Finally, environmental history benefits from wide-ranging disciplinary perspectives; even if you are not a history major, environmental history is bound to offer you something—and you can offer your own expertise in return. Worster’s, “natural environments of the past,” is most closely allied to the hard sciences, such as botany, chemistry, geology, and especially ecology. “Human modes of production” scholars owe great debts to anthropology. Likewise, the fields of philosophy, art, aesthetics, and literature have inspired innovations regarding “perception, ideology, and value.” Linnda Caporael, who blames the Salem Witchcraft Crisis on an outbreak of convulsive ergotism—a painful and hallucinogenic illness caused by ingesting grains laced with ergot fungus—is an evolutionary psychologist and has authored numerous scientific and medical texts. (21-26) Judith Carney, whose pioneering work put West African women center stage in our understanding of the colonial South’s rice production, is a geographer. Angela Woollacott’s Gender and Empire draws on political science, animal studies, gender studies, and literary criticism to explore how everything from big game hunting in Africa, Australia, and the Indian subcontinent to Victorian boys’ outdoor sports and wilderness adventure literature helped support the British Empire’s militarist ideals and acts. (59-73) An SVSU engineering major I had the pleasure of teaching recently authored a fine paper on the structural and historical differences between eastern and western U.S. dams.
If this has not been enough to convince you, stay tuned. There is plenty that environmental history can contribute to connections we make between past and present. If you are a public history minor, there is much to learn about preservationists’ responses to environmental challenges—from transforming European cathedrals or wartime no man’s lands into wildlife refuges to balancing the needs of flood protection with historic district zoning requirements. If you have been hit by the Flint Water Crisis, it is important to understand that lead poisoning and toxic exposure in communities of color and among people struggling to make ends meet is nothing new. If you have tracked Harvey’s, Irma’s, and Maria's havoc, it is equally important to know that such devastation stems not only from weather patterns but also from larger webs of government denial and corporate mismanagement, shot through with racism and classism. Future posts will explore these phenomena, and more.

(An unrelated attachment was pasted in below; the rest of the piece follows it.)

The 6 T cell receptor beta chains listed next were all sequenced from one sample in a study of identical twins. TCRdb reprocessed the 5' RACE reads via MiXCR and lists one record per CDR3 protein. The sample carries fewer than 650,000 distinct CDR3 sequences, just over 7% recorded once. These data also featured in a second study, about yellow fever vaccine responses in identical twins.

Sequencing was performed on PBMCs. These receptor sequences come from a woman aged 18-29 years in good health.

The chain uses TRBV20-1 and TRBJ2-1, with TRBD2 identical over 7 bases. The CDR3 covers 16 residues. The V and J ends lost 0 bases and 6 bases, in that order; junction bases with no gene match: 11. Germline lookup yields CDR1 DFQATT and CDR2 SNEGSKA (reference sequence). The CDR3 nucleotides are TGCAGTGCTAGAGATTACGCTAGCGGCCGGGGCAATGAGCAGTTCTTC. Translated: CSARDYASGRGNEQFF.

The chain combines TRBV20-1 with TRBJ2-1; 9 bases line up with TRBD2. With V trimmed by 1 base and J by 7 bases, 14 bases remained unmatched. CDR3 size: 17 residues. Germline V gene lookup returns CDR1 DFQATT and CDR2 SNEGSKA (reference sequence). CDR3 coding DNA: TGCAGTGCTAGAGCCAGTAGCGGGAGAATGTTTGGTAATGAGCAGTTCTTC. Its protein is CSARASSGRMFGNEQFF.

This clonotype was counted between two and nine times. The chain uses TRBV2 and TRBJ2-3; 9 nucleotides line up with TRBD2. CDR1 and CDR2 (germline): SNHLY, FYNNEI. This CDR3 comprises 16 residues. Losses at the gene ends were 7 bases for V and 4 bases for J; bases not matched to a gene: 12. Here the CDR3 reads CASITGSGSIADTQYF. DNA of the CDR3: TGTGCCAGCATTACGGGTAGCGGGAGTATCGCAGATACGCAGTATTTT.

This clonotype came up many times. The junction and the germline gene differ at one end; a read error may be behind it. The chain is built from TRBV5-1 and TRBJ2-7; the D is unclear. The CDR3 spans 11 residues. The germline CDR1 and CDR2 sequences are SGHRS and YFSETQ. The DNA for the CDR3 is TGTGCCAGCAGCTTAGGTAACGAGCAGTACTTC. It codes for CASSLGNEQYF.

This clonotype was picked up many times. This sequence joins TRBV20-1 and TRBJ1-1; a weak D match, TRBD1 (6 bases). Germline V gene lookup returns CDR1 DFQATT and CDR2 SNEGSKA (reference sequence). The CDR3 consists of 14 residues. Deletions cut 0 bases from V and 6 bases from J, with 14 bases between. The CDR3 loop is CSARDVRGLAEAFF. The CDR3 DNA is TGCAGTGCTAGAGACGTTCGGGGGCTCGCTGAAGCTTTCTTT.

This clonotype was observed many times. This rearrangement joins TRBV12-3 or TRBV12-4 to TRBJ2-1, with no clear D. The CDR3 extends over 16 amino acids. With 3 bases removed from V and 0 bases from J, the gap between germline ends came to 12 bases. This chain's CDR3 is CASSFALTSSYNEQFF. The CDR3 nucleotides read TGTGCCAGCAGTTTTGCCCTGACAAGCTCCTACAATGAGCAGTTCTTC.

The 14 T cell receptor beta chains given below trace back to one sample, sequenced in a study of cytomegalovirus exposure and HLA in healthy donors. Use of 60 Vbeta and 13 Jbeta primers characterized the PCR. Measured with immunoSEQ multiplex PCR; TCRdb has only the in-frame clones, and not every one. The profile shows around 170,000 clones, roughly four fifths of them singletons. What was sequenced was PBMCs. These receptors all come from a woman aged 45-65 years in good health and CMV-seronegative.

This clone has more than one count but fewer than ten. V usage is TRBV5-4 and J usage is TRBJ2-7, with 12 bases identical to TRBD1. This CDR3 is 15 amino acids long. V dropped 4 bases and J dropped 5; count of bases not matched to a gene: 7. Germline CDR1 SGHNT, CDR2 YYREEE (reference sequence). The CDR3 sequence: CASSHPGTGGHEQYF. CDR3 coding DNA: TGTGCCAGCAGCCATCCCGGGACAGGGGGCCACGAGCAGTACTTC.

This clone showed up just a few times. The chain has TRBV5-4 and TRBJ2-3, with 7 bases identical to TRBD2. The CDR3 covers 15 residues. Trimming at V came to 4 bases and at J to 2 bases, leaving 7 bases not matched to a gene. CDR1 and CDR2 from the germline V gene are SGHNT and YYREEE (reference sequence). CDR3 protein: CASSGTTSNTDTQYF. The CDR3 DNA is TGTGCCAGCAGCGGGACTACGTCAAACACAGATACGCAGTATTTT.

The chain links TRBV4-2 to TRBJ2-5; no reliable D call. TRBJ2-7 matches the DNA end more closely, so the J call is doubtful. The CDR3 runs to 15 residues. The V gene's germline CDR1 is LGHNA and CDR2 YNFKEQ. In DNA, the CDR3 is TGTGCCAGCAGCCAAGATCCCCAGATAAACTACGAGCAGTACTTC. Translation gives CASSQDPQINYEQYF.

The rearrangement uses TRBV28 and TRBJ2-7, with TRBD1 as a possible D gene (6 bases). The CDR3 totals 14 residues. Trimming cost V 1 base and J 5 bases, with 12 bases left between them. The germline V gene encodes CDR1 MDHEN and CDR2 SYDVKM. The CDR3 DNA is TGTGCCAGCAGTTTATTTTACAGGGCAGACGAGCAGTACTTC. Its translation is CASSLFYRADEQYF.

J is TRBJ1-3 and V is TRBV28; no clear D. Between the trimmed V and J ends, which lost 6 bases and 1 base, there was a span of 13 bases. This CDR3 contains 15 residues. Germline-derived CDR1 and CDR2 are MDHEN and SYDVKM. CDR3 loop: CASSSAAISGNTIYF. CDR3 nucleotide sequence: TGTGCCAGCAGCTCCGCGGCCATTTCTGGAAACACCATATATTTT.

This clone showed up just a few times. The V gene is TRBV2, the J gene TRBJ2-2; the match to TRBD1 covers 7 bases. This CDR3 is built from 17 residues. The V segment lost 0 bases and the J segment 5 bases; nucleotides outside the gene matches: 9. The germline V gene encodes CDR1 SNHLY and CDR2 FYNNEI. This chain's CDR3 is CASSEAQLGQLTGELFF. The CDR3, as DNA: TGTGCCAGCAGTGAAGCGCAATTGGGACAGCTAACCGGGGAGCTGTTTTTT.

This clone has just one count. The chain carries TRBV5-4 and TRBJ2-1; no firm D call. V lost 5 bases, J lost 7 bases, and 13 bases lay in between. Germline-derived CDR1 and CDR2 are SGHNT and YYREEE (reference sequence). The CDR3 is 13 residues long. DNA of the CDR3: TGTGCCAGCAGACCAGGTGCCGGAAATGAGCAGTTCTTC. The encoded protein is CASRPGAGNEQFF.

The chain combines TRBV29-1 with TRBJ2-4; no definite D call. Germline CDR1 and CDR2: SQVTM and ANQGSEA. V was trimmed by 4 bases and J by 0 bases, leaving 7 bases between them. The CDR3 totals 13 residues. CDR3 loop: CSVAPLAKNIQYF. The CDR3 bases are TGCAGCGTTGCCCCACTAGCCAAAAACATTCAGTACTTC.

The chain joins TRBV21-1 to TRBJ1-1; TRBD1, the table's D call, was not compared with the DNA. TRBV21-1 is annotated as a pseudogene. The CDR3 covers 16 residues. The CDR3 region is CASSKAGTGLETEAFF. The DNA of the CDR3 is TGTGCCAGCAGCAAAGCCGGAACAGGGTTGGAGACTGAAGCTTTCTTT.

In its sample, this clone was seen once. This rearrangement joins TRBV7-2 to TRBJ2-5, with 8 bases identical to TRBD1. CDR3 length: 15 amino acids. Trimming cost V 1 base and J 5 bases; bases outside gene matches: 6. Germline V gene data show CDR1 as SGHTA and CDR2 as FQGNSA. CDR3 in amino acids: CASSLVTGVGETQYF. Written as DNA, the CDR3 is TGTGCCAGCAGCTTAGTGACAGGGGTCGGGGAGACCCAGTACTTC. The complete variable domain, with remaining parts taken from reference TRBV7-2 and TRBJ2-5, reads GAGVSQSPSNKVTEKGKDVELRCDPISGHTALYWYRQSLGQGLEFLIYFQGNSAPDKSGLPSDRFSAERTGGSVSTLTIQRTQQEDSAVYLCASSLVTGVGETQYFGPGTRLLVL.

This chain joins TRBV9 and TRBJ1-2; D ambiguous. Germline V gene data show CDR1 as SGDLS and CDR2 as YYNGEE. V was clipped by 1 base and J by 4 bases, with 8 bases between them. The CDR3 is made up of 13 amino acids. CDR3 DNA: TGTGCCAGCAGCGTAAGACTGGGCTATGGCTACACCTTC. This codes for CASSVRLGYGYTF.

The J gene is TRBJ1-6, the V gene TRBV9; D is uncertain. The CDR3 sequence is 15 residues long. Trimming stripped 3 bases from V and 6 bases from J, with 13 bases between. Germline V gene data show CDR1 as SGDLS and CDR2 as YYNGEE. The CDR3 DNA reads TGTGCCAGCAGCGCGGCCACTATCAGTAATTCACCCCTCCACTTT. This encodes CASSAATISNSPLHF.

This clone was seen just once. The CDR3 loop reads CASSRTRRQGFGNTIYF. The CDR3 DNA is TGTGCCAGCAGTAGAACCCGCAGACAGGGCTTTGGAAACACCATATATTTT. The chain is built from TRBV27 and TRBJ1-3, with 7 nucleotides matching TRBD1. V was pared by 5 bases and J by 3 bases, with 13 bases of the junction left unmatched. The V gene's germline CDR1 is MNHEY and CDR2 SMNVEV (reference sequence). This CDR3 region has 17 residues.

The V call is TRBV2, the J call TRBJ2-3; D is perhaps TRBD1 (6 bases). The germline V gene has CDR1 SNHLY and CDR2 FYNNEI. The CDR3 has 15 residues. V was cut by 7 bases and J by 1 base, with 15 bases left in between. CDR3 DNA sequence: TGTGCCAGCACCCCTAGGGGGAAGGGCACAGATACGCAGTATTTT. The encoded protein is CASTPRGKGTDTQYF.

Associate Professor of History
Saginaw Valley State University
Bederman, Gail. Manliness and Civilization: A Cultural History of Gender and Race in the United States, 1870-1917. Chicago: University of Chicago Press, 1996.
Brown, Kathleen M. Good Wives, Nasty Wenches, and Anxious Patriarchs: Gender, Race, and Power in Colonial Virginia. Chapel Hill: University of North Carolina Press, 1996.
Caporale, Linnda R. “Ergotism: The Satan Loosed in Salem?” Science 192 (April 1976), 21-26.
Carney, Judith A. Black Rice: the African Origins of Rice Cultivation in the Americas Cambridge: Harvard University Press, 2001.
Courtwright, Julie. “‘When We First Come It All Looked Like Prairie Land Almost’: Prairie Fire and Western Settlement, Western Historical Quarterly 38 (Summer 2007): 157–179.
Crosby, Alfred W. The Columbian Exchange: Biological and Cultural Consequences of 1492. Westport, Conn.: Praeger Publishers, 2003.
Fenn, Elizabeth A. Pox Americana: The Great Smallpox Epidemic of 1775-82. New York: Hill and Wang, 2002.
Guitérrez, Ramón A. When Jesus Came, the Corn Mothers Went Away: Marriage, Sexuality, and Power in New Mexico, 1500-1846. Stanford: Stanford University Press, 1991.
Hsiung, David C. “Food, Fuel, and the New England Environment in the War of Independence, 1775-76” New England Quarterly 80 (December 2007), 614-654.
Johnson, Paul E. Sam Patch, the Famous Jumper. New York: Hill and Wang 2012.
Perdue, Theda. Cherokee Women: Gender and Culture Change, 1700-1835. Lincoln: University of Nebraska Press, 1998.
Pye, Michael. The Edge of the World: A Cultural History of the North Sea and the Transformation of Europe. New York: Penguin, 2012.
West, Elliott. Contested Plains: Indians, Goldseekers, and the Rush to Colorado. Wichita: University of Kansas Press, 1998.
-------------. Ways to the West: Essays on the Central Plains. Albuquerque: University of New Mexico Press, 1995.
Woollacott, Angela. Gender and Empire. London: Palgrave, 2006.
Worster, Donald. “Doing Environmental History,” in The Ends of the Earth: Perspectives in Modern Environmental History. Alfred W. Crosby and Donald Worster, eds. Cambridge: Cambridge University Press, 1988.
------------. Dust Bowl: The Southern Plains in the 1930s. Oxford: Oxford University Press, 2004.